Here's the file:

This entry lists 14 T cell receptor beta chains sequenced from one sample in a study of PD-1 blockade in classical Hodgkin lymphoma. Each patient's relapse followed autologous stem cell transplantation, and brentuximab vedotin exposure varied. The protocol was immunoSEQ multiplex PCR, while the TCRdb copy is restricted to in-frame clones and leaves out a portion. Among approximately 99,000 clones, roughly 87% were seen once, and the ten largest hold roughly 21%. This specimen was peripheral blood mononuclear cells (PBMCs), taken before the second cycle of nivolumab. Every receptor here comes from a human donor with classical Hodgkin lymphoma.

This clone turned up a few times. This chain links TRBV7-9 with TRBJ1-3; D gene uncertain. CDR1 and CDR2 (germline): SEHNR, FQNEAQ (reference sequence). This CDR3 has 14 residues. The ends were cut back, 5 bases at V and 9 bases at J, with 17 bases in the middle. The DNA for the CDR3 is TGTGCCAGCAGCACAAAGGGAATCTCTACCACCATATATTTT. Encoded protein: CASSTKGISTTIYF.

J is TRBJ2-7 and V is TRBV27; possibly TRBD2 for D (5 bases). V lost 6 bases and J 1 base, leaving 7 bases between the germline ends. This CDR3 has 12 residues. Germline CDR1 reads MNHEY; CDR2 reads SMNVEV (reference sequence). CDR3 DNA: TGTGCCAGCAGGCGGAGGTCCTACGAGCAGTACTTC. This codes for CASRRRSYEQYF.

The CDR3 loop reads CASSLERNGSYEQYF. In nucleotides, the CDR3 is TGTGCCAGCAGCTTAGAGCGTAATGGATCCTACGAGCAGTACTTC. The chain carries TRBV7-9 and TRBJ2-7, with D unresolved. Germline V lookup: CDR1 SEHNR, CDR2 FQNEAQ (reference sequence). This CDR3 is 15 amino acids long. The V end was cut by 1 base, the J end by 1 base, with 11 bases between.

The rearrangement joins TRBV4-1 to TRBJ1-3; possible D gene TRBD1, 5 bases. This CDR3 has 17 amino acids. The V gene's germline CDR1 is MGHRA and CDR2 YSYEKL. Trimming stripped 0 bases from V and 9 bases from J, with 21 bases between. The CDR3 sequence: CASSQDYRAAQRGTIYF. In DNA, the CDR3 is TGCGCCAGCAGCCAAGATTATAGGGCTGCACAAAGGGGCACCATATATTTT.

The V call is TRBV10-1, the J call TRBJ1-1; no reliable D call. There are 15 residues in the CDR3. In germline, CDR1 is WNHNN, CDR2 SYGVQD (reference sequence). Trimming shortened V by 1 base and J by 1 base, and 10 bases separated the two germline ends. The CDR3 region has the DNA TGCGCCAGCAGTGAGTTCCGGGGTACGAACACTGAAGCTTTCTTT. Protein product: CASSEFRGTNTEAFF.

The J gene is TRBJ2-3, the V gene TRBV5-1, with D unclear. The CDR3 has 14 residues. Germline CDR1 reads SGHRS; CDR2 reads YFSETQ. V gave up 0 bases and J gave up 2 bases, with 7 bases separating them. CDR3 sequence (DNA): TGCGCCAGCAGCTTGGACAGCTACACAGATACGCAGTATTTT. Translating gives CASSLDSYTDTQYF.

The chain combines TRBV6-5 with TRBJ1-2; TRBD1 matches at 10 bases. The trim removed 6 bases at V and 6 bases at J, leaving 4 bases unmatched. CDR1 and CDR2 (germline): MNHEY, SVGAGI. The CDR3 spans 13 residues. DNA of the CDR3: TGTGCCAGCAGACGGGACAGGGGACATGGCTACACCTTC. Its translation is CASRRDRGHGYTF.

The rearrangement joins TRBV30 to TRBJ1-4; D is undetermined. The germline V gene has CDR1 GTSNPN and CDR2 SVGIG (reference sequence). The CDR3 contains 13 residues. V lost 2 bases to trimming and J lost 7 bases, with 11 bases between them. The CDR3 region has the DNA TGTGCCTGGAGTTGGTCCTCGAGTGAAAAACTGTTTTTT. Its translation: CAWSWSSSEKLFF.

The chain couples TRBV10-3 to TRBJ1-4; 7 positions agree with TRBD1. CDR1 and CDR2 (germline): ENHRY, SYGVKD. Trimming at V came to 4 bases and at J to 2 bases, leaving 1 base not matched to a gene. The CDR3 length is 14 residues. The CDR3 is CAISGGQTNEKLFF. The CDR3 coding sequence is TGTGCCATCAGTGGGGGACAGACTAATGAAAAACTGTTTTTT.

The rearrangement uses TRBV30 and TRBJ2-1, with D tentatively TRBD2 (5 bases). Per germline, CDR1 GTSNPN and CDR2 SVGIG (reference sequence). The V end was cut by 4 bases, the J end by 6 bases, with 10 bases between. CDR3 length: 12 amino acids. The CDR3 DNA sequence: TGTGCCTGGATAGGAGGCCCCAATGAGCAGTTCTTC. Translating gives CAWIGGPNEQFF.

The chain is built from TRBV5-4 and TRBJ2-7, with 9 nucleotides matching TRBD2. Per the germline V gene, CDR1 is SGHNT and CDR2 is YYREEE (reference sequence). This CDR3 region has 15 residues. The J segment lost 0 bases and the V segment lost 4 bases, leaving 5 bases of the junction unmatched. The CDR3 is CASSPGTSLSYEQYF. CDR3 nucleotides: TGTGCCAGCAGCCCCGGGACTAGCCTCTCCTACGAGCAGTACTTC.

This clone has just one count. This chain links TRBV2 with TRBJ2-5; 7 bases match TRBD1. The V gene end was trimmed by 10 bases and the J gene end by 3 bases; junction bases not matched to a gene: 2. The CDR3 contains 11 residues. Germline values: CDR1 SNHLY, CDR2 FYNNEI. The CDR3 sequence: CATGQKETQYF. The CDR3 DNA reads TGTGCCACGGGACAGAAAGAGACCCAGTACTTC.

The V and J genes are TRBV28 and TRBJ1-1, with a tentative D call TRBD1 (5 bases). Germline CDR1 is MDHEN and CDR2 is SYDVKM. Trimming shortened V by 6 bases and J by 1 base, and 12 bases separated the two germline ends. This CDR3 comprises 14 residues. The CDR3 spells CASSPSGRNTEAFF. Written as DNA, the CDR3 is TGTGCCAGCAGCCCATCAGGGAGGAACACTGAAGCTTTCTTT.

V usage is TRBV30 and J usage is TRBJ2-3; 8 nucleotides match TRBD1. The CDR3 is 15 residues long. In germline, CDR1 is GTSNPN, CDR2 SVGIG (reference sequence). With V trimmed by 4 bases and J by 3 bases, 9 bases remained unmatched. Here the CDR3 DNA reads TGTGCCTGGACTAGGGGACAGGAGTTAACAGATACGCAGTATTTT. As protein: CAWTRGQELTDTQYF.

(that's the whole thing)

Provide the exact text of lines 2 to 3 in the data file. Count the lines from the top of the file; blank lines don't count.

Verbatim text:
This clone turned up a few times. This chain links TRBV7-9 with TRBJ1-3; D gene uncertain. CDR1 and CDR2 (germline): SEHNR, FQNEAQ (reference sequence). This CDR3 has 14 residues. The ends were cut back, 5 bases at V and 9 bases at J, with 17 bases in the middle. The DNA for the CDR3 is TGTGCCAGCAGCACAAAGGGAATCTCTACCACCATATATTTT. Encoded protein: CASSTKGISTTIYF.

J is TRBJ2-7 and V is TRBV27; possibly TRBD2 for D (5 bases). V lost 6 bases and J 1 base, leaving 7 bases between the germline ends. This CDR3 has 12 residues. Germline CDR1 reads MNHEY; CDR2 reads SMNVEV (reference sequence). CDR3 DNA: TGTGCCAGCAGGCGGAGGTCCTACGAGCAGTACTTC. This codes for CASRRRSYEQYF.